DAA Daily

The potential resurrection of Christ’s language

By Kaya Geha
Feature Editor
The Pawprint

Aramaic, a language that once ruled the Middle East is now facing extinction. The language assumed to have been used by Jesus and his disciples were originally spoken by the ancient Middle Eastern people known as Aramaeans; however, despite common misconceptions, the Neo-Aramaic spoken today, though similar, is no longer identical to the dialect of which Jesus spoke in. Nevertheless, its varieties are now used in small, remote communities scattered across Iran, Turkey, Iraq, Syria, Armenia, and Georgia.

Arabic was established as the primary language in the Middle East in the 7th century CE when Muslim armies from Arabia conquered the area. Larger cities started to speak Arabic while the smaller more isolated towns, due to their inaccessibility, continued to speak Aramaic to this day. Maaloula, a Syrian enclave, hosts citizens of which natively speak Aramaic. In this town, the population is predominantly Christian and is one of three surviving villages in Syria where Assyrian (Neo-Aramaic) is spoken. The other two are the nearby villages Jubb’adin and Bakhah.

Aramaic incorporates a wide range of Semitic languages and dialects, but unfortunately, many of them are dead, and the rest, endangered. Researchers estimate that within this minority, the population of native speakers reaches approximately 500,000. Moreover, religious administrators and scholars of the language say that due to the rate at which the ancient tongue is declining, almost nothing can be done to stop its extinction.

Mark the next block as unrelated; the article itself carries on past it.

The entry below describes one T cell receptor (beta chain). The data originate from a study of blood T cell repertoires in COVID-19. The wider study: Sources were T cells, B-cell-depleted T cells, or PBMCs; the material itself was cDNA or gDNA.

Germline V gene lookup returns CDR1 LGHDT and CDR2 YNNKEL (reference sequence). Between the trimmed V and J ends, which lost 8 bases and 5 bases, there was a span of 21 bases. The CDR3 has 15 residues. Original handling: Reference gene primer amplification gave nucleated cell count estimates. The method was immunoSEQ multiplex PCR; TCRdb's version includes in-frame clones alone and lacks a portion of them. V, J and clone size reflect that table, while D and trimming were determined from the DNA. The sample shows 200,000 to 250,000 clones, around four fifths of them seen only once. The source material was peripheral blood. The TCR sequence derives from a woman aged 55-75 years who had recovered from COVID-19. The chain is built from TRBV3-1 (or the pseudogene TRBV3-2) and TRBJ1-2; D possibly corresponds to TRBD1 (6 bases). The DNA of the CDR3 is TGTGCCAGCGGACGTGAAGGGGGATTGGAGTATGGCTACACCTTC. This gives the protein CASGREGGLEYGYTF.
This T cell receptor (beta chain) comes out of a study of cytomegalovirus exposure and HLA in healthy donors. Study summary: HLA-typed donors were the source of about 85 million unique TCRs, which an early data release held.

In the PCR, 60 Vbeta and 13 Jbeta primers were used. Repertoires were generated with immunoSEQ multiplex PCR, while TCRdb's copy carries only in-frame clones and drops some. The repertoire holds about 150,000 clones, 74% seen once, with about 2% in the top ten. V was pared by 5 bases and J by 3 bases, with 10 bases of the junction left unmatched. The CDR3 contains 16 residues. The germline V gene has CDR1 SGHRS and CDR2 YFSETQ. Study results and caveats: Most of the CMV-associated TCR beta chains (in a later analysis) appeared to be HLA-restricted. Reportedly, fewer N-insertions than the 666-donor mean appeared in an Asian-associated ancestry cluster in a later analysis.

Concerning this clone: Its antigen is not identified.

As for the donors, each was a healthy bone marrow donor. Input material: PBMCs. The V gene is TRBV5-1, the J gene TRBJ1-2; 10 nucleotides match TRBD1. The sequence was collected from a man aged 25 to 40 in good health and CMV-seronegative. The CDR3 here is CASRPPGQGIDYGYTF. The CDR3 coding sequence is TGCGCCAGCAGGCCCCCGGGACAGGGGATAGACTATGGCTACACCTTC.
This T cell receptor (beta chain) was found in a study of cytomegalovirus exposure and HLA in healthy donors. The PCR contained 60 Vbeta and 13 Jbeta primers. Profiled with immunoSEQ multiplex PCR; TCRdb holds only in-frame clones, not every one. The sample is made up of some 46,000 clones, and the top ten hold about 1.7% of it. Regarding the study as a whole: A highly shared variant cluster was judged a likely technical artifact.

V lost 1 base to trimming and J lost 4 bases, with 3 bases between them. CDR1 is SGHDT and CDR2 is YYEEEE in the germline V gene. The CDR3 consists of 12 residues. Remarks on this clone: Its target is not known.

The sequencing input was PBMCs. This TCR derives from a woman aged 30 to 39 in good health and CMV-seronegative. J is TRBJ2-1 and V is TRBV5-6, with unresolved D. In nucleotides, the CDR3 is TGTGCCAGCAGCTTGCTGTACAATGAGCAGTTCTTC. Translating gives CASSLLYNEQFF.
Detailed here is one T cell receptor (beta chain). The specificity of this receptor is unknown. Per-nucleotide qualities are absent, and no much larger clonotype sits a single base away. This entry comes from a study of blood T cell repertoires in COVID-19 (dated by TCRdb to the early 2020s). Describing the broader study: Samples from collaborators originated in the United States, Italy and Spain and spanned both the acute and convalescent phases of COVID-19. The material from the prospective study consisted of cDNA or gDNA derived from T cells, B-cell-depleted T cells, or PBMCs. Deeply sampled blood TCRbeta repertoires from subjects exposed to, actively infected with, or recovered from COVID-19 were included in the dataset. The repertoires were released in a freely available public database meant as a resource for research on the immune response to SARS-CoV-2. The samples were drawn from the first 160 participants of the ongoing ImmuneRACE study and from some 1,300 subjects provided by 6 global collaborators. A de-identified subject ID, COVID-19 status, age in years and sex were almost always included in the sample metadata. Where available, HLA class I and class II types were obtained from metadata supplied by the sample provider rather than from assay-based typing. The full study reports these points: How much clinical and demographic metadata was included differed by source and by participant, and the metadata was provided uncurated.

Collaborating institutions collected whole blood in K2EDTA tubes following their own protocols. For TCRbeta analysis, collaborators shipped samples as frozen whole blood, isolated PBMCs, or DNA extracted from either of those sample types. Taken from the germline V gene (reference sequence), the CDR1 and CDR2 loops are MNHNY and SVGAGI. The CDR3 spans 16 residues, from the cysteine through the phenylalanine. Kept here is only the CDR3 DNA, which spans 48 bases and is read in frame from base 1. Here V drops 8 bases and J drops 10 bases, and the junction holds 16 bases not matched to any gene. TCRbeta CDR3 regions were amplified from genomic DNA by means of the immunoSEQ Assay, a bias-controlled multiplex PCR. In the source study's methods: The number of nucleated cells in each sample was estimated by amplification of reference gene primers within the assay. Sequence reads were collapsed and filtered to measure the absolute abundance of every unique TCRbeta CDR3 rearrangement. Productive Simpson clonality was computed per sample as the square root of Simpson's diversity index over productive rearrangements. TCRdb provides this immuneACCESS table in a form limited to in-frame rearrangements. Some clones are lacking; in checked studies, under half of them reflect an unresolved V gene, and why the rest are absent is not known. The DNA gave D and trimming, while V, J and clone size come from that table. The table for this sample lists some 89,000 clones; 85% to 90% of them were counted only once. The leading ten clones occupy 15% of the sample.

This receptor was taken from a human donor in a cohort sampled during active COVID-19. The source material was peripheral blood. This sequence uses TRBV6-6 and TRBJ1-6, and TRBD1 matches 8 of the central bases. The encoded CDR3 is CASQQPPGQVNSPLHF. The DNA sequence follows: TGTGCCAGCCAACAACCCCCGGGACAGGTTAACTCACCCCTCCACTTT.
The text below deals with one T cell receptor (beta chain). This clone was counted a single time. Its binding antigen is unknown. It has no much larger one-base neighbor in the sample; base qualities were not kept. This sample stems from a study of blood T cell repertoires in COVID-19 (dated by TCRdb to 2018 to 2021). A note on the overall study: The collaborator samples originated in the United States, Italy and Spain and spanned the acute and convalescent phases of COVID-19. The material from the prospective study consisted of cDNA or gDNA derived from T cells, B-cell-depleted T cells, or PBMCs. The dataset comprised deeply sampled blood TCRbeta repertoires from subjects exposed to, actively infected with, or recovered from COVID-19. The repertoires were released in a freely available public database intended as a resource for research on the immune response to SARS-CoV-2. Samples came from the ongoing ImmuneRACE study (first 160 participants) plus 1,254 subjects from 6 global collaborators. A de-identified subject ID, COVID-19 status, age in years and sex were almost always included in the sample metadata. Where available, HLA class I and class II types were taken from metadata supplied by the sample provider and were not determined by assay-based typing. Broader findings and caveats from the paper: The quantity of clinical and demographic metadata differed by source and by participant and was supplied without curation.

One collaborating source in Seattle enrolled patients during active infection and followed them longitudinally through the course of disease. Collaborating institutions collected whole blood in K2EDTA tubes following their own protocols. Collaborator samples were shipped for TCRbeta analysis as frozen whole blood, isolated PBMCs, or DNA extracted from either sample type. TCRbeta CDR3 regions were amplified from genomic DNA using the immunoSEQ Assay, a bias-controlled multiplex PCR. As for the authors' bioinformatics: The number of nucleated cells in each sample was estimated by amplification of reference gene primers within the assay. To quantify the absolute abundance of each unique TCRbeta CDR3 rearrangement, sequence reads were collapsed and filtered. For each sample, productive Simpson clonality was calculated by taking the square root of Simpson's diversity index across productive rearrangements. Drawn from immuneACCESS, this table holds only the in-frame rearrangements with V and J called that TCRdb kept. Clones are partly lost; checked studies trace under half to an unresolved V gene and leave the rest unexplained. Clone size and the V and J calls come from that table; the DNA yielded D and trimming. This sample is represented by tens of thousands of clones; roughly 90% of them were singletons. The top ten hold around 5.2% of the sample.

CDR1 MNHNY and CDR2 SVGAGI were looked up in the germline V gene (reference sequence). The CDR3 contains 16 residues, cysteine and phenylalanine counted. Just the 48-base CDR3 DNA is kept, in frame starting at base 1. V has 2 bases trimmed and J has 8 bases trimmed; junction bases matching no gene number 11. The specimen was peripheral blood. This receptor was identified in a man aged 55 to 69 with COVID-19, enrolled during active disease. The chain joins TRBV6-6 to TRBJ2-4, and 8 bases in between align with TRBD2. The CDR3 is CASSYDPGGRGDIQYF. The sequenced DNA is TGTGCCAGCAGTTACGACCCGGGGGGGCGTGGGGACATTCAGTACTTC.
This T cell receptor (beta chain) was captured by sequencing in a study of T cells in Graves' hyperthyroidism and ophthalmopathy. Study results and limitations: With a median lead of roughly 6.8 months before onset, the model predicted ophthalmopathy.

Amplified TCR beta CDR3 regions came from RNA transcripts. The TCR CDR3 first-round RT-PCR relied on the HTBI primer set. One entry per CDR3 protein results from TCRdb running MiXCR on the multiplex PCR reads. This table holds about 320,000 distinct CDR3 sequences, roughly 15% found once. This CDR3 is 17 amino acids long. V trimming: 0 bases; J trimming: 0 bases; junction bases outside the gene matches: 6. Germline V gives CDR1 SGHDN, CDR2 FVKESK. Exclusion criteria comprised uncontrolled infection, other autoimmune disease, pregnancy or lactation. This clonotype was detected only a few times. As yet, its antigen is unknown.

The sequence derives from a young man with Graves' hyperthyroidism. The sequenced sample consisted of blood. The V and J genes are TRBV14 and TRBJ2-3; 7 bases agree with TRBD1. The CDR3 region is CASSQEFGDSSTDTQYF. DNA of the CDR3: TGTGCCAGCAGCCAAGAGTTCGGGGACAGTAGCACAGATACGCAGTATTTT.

There is a substantial similarity between Aramaic and that of the Hebrew language which is ironic given the intense enmity between many Middle Eastern countries and Israel.

Fortunately, some countries in the region are attempting to revive the ancient tongue of Aramaic. One of the countries where we are seeing a resurgence is in Syria. Before President Assad, Aramaic was highly discouraged in schools. But now, the regime is encouraging Syrian students to study the language which has led to a growth in its popularity; however, it is doubtful to have any significant positive long-term impact.

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